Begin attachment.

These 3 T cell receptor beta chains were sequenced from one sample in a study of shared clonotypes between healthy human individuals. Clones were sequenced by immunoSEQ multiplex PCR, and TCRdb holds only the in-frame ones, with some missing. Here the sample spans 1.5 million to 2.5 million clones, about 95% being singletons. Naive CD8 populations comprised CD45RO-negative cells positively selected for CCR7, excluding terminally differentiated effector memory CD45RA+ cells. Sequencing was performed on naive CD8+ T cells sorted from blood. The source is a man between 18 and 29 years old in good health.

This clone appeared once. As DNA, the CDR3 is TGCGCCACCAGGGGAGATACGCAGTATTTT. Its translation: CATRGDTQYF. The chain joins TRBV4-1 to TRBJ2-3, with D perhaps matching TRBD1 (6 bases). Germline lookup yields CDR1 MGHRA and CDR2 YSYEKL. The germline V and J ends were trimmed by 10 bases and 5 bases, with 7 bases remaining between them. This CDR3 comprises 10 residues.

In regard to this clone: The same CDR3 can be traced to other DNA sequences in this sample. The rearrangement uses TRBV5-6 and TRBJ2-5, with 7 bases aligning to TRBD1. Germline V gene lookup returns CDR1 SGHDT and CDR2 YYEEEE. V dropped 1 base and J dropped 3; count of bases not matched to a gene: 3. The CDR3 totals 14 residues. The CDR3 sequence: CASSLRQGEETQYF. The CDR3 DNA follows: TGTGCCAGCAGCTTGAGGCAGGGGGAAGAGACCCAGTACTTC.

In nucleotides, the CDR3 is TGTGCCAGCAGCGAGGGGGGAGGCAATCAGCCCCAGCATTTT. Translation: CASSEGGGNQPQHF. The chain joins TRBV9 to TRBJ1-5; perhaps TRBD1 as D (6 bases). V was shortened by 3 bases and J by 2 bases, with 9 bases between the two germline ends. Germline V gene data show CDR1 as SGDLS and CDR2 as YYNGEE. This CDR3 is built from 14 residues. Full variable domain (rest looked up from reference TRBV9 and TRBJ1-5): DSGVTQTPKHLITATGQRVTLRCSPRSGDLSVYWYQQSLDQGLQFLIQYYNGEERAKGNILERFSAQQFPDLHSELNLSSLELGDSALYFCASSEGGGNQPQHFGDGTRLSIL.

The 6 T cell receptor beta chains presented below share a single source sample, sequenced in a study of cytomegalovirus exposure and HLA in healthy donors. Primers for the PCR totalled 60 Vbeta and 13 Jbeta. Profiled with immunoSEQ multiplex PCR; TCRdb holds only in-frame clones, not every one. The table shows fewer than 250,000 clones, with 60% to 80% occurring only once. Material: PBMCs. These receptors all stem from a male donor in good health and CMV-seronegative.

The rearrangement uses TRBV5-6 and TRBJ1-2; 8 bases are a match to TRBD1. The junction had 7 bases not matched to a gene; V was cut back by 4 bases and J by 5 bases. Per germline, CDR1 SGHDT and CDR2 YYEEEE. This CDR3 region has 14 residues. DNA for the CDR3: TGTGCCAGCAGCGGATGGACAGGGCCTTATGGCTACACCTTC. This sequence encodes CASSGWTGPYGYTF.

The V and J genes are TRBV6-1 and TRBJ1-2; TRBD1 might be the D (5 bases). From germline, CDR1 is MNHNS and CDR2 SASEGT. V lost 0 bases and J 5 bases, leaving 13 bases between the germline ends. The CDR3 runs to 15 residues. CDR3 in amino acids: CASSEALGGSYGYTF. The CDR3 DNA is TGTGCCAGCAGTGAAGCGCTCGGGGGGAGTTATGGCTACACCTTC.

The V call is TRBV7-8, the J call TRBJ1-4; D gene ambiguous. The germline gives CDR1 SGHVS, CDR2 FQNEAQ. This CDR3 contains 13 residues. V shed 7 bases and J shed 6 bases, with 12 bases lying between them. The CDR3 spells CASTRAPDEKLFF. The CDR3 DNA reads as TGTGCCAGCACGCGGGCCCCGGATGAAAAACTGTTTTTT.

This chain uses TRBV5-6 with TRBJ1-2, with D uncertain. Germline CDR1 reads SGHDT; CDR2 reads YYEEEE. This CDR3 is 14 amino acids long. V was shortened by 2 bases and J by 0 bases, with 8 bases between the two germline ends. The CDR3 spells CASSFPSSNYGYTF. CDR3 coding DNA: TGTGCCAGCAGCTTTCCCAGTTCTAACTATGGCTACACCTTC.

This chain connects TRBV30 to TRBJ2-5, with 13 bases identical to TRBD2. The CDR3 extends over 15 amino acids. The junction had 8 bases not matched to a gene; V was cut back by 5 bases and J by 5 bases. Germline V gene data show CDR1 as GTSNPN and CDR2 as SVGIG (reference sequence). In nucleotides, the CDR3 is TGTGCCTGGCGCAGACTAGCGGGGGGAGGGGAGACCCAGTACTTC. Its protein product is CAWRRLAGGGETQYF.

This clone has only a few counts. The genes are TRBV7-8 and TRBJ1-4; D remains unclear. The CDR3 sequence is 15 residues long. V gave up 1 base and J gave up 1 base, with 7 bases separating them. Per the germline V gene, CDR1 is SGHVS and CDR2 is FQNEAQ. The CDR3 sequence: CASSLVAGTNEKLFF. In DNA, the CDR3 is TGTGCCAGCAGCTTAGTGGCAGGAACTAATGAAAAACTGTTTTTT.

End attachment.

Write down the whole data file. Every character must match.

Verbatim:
These 3 T cell receptor beta chains were sequenced from one sample in a study of shared clonotypes between healthy human individuals. Clones were sequenced by immunoSEQ multiplex PCR, and TCRdb holds only the in-frame ones, with some missing. Here the sample spans 1.5 million to 2.5 million clones, about 95% being singletons. Naive CD8 populations comprised CD45RO-negative cells positively selected for CCR7, excluding terminally differentiated effector memory CD45RA+ cells. Sequencing was performed on naive CD8+ T cells sorted from blood. The source is a man between 18 and 29 years old in good health.

This clone appeared once. As DNA, the CDR3 is TGCGCCACCAGGGGAGATACGCAGTATTTT. Its translation: CATRGDTQYF. The chain joins TRBV4-1 to TRBJ2-3, with D perhaps matching TRBD1 (6 bases). Germline lookup yields CDR1 MGHRA and CDR2 YSYEKL. The germline V and J ends were trimmed by 10 bases and 5 bases, with 7 bases remaining between them. This CDR3 comprises 10 residues.

In regard to this clone: The same CDR3 can be traced to other DNA sequences in this sample. The rearrangement uses TRBV5-6 and TRBJ2-5, with 7 bases aligning to TRBD1. Germline V gene lookup returns CDR1 SGHDT and CDR2 YYEEEE. V dropped 1 base and J dropped 3; count of bases not matched to a gene: 3. The CDR3 totals 14 residues. The CDR3 sequence: CASSLRQGEETQYF. The CDR3 DNA follows: TGTGCCAGCAGCTTGAGGCAGGGGGAAGAGACCCAGTACTTC.

In nucleotides, the CDR3 is TGTGCCAGCAGCGAGGGGGGAGGCAATCAGCCCCAGCATTTT. Translation: CASSEGGGNQPQHF. The chain joins TRBV9 to TRBJ1-5; perhaps TRBD1 as D (6 bases). V was shortened by 3 bases and J by 2 bases, with 9 bases between the two germline ends. Germline V gene data show CDR1 as SGDLS and CDR2 as YYNGEE. This CDR3 is built from 14 residues. Full variable domain (rest looked up from reference TRBV9 and TRBJ1-5): DSGVTQTPKHLITATGQRVTLRCSPRSGDLSVYWYQQSLDQGLQFLIQYYNGEERAKGNILERFSAQQFPDLHSELNLSSLELGDSALYFCASSEGGGNQPQHFGDGTRLSIL.

The 6 T cell receptor beta chains presented below share a single source sample, sequenced in a study of cytomegalovirus exposure and HLA in healthy donors. Primers for the PCR totalled 60 Vbeta and 13 Jbeta. Profiled with immunoSEQ multiplex PCR; TCRdb holds only in-frame clones, not every one. The table shows fewer than 250,000 clones, with 60% to 80% occurring only once. Material: PBMCs. These receptors all stem from a male donor in good health and CMV-seronegative.

The rearrangement uses TRBV5-6 and TRBJ1-2; 8 bases are a match to TRBD1. The junction had 7 bases not matched to a gene; V was cut back by 4 bases and J by 5 bases. Per germline, CDR1 SGHDT and CDR2 YYEEEE. This CDR3 region has 14 residues. DNA for the CDR3: TGTGCCAGCAGCGGATGGACAGGGCCTTATGGCTACACCTTC. This sequence encodes CASSGWTGPYGYTF.

The V and J genes are TRBV6-1 and TRBJ1-2; TRBD1 might be the D (5 bases). From germline, CDR1 is MNHNS and CDR2 SASEGT. V lost 0 bases and J 5 bases, leaving 13 bases between the germline ends. The CDR3 runs to 15 residues. CDR3 in amino acids: CASSEALGGSYGYTF. The CDR3 DNA is TGTGCCAGCAGTGAAGCGCTCGGGGGGAGTTATGGCTACACCTTC.

The V call is TRBV7-8, the J call TRBJ1-4; D gene ambiguous. The germline gives CDR1 SGHVS, CDR2 FQNEAQ. This CDR3 contains 13 residues. V shed 7 bases and J shed 6 bases, with 12 bases lying between them. The CDR3 spells CASTRAPDEKLFF. The CDR3 DNA reads as TGTGCCAGCACGCGGGCCCCGGATGAAAAACTGTTTTTT.

This chain uses TRBV5-6 with TRBJ1-2, with D uncertain. Germline CDR1 reads SGHDT; CDR2 reads YYEEEE. This CDR3 is 14 amino acids long. V was shortened by 2 bases and J by 0 bases, with 8 bases between the two germline ends. The CDR3 spells CASSFPSSNYGYTF. CDR3 coding DNA: TGTGCCAGCAGCTTTCCCAGTTCTAACTATGGCTACACCTTC.

This chain connects TRBV30 to TRBJ2-5, with 13 bases identical to TRBD2. The CDR3 extends over 15 amino acids. The junction had 8 bases not matched to a gene; V was cut back by 5 bases and J by 5 bases. Germline V gene data show CDR1 as GTSNPN and CDR2 as SVGIG (reference sequence). In nucleotides, the CDR3 is TGTGCCTGGCGCAGACTAGCGGGGGGAGGGGAGACCCAGTACTTC. Its protein product is CAWRRLAGGGETQYF.

This clone has only a few counts. The genes are TRBV7-8 and TRBJ1-4; D remains unclear. The CDR3 sequence is 15 residues long. V gave up 1 base and J gave up 1 base, with 7 bases separating them. Per the germline V gene, CDR1 is SGHVS and CDR2 is FQNEAQ. The CDR3 sequence: CASSLVAGTNEKLFF. In DNA, the CDR3 is TGTGCCAGCAGCTTAGTGGCAGGAACTAATGAAAAACTGTTTTTT.